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Is it Cruel to Keep GloFish?

Psyche Skinner is a psychologist with broad interests in the areas of literature, mythology, and technology.

Is it OK to keep Glofish?

Is it OK to keep Glofish?

Many people are seeing GloFish in pet stores, and naturally wonder whether these fish are hurt when they are made these bright colors or experience poor welfare. You may also encounter these fish in secondary and undergraduate science programs. This article will answer the following questions:

  • How are GloFish created?
  • Does this process cause suffering to the fish?
  • Is their welfare affected in any other ways?
  • Are GloFish dangerous to the environment?

How Are GloFish Created?

GloFish are small aquarium fish species that have been genetically modified to have bright luminescent color. They were first developed to create a more easily visible fish for use in water quality research. The GloFish was first developed in 1999 by Dr. Zhiyuan Gong and others working at the National University of Singapore,

The first GloFish, zebrafish (Danio rerio), were made generally available for sale in 2003. Since then, GloFish varities have been developed for Black tetra (Gymnocorymbus ternetzi), tiger barb (Puntigrus tetrazona), and rainbow shark (Epalzeorhynchos frenatum).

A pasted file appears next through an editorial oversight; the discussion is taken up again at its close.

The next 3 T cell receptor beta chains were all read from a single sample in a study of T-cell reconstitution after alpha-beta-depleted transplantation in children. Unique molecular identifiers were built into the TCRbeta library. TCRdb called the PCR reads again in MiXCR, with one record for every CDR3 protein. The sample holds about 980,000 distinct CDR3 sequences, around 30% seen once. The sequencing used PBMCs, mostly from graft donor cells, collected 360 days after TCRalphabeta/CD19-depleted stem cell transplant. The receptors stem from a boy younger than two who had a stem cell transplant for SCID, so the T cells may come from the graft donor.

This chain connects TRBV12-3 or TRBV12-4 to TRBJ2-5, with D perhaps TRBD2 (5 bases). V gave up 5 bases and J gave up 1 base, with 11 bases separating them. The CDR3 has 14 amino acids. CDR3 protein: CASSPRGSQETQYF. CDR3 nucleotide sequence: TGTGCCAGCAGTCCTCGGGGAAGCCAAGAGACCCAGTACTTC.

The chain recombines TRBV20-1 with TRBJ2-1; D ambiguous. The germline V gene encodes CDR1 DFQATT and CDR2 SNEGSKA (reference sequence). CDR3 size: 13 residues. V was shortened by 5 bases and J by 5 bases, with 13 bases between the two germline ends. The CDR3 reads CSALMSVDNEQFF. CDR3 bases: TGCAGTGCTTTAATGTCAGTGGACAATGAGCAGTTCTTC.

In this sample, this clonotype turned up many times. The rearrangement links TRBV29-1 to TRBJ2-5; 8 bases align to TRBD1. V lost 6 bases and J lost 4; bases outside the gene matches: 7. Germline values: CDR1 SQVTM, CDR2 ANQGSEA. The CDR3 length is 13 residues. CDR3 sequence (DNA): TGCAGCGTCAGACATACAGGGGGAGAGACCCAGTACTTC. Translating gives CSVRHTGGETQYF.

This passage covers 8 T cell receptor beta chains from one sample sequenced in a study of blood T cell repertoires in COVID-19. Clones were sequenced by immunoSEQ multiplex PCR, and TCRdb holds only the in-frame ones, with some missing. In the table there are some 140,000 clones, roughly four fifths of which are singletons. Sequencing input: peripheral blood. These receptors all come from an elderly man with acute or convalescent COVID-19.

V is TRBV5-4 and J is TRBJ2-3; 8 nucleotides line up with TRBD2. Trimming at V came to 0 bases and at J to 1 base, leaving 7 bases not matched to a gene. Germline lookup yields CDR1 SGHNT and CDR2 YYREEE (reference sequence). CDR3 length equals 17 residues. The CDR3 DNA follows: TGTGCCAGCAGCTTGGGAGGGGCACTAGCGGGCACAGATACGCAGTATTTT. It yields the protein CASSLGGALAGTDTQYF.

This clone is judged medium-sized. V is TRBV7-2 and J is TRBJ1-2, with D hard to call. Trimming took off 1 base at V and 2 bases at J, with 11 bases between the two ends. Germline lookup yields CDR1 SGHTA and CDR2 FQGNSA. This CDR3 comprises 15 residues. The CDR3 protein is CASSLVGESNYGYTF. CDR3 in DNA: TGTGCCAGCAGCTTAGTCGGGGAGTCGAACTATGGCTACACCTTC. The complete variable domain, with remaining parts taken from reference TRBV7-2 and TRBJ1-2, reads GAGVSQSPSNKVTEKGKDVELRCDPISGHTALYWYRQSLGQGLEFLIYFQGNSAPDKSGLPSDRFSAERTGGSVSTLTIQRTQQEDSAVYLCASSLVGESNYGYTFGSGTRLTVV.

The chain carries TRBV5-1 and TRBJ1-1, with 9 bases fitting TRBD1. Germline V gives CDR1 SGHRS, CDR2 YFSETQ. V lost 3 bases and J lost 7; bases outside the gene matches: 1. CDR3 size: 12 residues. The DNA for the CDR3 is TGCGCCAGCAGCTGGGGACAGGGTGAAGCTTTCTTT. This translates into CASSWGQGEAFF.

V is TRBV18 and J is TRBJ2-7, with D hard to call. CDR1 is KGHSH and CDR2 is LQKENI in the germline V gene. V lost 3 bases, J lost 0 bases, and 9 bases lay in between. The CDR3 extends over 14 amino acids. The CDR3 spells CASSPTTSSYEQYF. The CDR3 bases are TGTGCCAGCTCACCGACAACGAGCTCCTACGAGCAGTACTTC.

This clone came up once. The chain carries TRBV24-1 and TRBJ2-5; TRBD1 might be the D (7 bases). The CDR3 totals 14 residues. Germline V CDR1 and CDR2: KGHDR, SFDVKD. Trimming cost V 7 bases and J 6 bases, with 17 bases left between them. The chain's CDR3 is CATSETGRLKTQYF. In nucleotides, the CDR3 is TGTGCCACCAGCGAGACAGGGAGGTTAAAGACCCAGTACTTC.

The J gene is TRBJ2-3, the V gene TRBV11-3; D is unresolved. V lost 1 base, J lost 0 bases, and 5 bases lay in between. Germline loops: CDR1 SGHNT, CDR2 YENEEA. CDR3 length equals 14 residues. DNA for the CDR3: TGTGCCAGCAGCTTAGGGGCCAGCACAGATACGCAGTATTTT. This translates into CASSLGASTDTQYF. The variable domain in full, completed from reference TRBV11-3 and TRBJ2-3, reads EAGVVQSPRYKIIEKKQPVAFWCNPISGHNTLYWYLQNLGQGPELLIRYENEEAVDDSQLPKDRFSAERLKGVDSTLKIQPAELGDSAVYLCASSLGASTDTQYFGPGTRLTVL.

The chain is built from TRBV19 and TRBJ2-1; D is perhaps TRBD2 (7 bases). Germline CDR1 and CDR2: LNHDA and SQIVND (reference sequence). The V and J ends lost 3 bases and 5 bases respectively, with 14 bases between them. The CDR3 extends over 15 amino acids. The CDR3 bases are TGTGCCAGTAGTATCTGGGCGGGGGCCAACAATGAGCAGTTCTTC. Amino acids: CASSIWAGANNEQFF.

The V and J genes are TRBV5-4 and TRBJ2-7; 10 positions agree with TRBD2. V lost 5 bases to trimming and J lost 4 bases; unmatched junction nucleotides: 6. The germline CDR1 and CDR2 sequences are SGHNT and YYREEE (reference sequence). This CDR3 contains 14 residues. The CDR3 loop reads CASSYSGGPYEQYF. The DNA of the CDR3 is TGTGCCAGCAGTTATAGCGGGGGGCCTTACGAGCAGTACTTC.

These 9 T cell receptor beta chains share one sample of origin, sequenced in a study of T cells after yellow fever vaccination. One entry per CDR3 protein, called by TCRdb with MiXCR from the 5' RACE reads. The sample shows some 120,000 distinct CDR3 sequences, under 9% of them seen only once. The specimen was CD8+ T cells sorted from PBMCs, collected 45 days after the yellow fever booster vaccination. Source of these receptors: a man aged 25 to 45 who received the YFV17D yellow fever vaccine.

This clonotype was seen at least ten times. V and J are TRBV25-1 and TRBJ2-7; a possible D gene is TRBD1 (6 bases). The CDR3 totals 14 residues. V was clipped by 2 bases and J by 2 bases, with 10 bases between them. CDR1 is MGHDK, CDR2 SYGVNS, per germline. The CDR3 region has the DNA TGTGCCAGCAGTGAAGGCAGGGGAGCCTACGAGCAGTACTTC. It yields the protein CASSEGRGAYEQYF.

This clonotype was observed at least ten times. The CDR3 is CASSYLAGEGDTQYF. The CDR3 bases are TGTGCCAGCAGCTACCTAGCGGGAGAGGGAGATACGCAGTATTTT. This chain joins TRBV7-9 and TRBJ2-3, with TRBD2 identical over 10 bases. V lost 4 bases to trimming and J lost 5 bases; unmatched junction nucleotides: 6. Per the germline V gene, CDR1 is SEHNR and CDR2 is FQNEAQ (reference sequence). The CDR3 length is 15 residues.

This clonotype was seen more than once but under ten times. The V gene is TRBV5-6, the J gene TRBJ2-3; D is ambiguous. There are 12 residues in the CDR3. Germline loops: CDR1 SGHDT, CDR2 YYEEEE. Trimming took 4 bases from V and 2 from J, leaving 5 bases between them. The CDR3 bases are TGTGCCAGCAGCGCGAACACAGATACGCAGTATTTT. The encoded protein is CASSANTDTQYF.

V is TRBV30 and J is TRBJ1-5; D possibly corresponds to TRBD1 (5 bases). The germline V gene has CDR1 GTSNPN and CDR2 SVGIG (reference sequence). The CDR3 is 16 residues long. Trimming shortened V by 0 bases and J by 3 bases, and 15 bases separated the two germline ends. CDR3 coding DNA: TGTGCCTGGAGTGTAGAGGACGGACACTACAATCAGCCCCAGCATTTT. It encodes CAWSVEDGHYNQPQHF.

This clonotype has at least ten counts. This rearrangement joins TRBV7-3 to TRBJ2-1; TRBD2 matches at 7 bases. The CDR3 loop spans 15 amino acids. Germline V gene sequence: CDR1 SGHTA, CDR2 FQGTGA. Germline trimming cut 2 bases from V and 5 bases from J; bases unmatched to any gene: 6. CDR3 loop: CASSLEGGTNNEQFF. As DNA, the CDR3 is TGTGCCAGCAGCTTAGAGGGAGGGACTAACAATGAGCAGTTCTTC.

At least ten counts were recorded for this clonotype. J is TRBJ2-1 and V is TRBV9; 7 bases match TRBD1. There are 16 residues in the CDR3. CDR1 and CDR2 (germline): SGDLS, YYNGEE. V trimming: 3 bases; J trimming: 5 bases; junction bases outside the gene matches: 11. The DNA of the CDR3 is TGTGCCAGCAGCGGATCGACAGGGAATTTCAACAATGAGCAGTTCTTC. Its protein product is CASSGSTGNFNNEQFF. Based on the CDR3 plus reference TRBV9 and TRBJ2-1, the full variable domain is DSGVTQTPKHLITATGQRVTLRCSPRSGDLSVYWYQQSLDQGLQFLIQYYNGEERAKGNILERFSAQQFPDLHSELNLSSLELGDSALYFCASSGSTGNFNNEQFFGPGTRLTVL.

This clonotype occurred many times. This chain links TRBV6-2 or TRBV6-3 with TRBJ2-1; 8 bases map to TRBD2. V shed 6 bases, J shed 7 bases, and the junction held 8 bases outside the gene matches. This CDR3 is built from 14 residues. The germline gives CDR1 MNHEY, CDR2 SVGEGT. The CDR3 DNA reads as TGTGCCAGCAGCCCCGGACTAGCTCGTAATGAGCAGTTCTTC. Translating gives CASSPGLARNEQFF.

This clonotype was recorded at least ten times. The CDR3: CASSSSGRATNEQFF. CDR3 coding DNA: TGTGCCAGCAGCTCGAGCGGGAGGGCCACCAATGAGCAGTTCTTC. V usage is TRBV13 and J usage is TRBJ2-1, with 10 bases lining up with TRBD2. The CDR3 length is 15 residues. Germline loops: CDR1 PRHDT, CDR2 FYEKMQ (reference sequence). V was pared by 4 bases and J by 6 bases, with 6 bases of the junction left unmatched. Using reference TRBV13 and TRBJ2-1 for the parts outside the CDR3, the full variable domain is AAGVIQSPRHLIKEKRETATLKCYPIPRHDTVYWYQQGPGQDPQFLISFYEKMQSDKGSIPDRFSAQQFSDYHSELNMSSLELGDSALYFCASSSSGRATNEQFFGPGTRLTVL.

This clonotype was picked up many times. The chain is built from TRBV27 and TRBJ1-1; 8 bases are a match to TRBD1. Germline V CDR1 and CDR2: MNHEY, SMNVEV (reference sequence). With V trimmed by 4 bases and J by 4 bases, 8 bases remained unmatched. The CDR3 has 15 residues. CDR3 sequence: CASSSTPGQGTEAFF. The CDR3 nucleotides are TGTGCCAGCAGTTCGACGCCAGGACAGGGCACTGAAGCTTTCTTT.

GloFish are now available in six colors: red, orange, pink, purple, blue and green. However the blue variety does not have the vivid glow of the other types. They can be purchased from an authorized seller in the United States (excluding California) but their sale is restricted in Europe, Canada and Australia.


Does this Process Cause Suffering?

There are processes that hurt and damage fish, such as injecting dye into their bodies. However, possession of the "glow" gene is passed from parent to offspring, and causes no discomfort to the fish. Thus there is no need to avoid these fish for reasons of animal welfare.

In contrast, fish that are physically injected with dye ("painted" fish) often experience health problems and discomfort as a result—these fish should never be bought.

Are They Affected in Other Ways?

This is a subject that I do not have an objective data on. However, I have observed that when GloFish and wild type danio (zebrafish) are kept in the same tank, the GloFish age quicker and die younger. By "age quicker," I mean they show reduced vigor, a loss of muscle mass, and bending of the spine at a younger age than the non-modified fish.

This may reflect the increase metabolic burden of being brightly colored and luminescent—leading to the animals being under a greater strain and thus more prone to deteriorating health as they age.

Black tetra (Gymnocorymbus ternetzi)--glofish vatiety

Black tetra (Gymnocorymbus ternetzi)--glofish vatiety

Are GloFish Dangerous to the Environment?

Some commentators worry that GloFish are not well-regulated. They are concerned that these fish might be released into the wild (Knight, 2003).